Google buys Instantiations, gets Eclipse, Java, and Ajax expertise

Summary:Google continued its acquisition spree today by snapping up another one of my favorite companies, Instantiations. The Google Web Toolkit will be the primary beneficiary of this influx of talent.

Google continued its acquisition spree today by snapping up another one of my favorite companies, Instantiations. The purchase was announced in an email from Eric Clayberg, VP of Product Development. He writes:

I have exciting news to share about important developments here at Instantiations... Instantiations’ award-winning Java and Ajax development tools and our incredible Eclipse team have been acquired by Google! We're all very excited about taking our technology and team to the next level - and there is no bigger step up than Google!

Instantiations has apparently been acquired by the Google Web Toolkit (GWT) team at Google, so their focus will primarily be in that space. I suspect it was Instantiation's GWT Designer product that got Google's attention in the first place. Not only is it a GUI designer, but it integrates deeply into Eclipse's building and editing environment to enable developers to create GWT programs quickly and easily. While plans have not yet been announced, I expect that GWT Designer will become part of Google's free GWT developer toolkit.

Like Eclipse itself, Instantiations has its roots in Smalltalk. Google did not buy that part of the business; in fact the Smalltalk part has been spun off into a new company that keeps the old name, Instantiations. This company, lead by CEO Mike Taylor, will develop and support all the current Smalltalk products including VA Smalltalk, an award-winning Smalltalk IDE.

Besides its GWT and Smalltalk tools, Instantiations is also known for its excellent WindowBuilder Pro product for Swing and SWT. They allow developers to create powerful user interfaces by just clicking and dragging interface elements like buttons and listboxes and data sources onto a canvas. This may be just wishful thinking but it would be terrific if Google would donate WindowBuilder to the Eclipse project.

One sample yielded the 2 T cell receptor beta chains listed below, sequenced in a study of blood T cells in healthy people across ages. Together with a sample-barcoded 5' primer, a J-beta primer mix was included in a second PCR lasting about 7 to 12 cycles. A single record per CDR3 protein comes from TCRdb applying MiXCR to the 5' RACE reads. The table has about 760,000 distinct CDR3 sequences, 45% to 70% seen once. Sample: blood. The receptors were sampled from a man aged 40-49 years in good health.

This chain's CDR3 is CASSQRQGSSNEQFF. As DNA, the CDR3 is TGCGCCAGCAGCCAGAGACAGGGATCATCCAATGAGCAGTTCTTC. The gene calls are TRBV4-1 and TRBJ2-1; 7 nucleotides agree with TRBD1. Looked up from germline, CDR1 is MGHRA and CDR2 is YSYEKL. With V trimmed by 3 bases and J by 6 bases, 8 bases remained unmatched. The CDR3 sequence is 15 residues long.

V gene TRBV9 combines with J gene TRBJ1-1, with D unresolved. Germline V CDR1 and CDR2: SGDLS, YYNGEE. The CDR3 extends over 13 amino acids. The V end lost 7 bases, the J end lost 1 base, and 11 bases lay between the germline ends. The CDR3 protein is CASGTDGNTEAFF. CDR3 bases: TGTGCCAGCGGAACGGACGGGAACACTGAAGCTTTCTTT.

Eclipse developers have been working for years on a visual editor for Java Swing and SWT programs. The starting point was a block of code called the Visual Editor, donated by IBM a few years ago. Unfortunately, VE never achieved the same level of usability and polish of its main competitor, the "Matisse" project that was part of Sun's NetBeans. WindowBuilder Pro is at least as good as if not better than the NetBeans offering. Having it be an official, free, open source part of Eclipse would be a godsend for Java desktop developers.

Instantiations other products include the CodePro Profiler for Java performance analysis, RCP Developer for Eclipse Rich Client program development, and CodeProAnalytiX for static code checking. The CodePro Profiler might find itself working with GWT's new Speed Tracer utility, which was demonstrated at this year's Google I/O conference. Speed Tracer provides a holistic snapshot and diagnostic tool for tracking end-to-end performance problems in web applications.

RCP Developer is quite nice, so it's a shame that the industry has largely moved on from Rich Client Java development towards HTML5, Flash, and mobile platforms. It's a great product so there may be enough interest in it to sustain it as a viable open source community under the Eclipse umbrella.

Most people have never heard of CodeProAnalytiX but its powerful rule based engine can ferret out any number of bugs, security holes, and standards issues even in massive code bases. It's kind of a niche product, but it's one of those tools that if you need it, you really need it.

With this purchase, Google has acquired not only a powerful set of tools, but an outstanding team to go along with them. It will be interesting to see what the team can cook up in the months and years to come with Google's resources behind them.

Topics: Collaboration, Banking, Browser, Enterprise Software, Google, Open Source, Software Development

About

Ed Burnette has been hooked on computers ever since he laid eyes on a TRS-80 in the local Radio Shack. Since graduating from NC State University he has programmed everything from serial device drivers and debuggers to web servers. After a delightful break working on commercial video games, Ed reluctantly returned to business software. He... Full Bio

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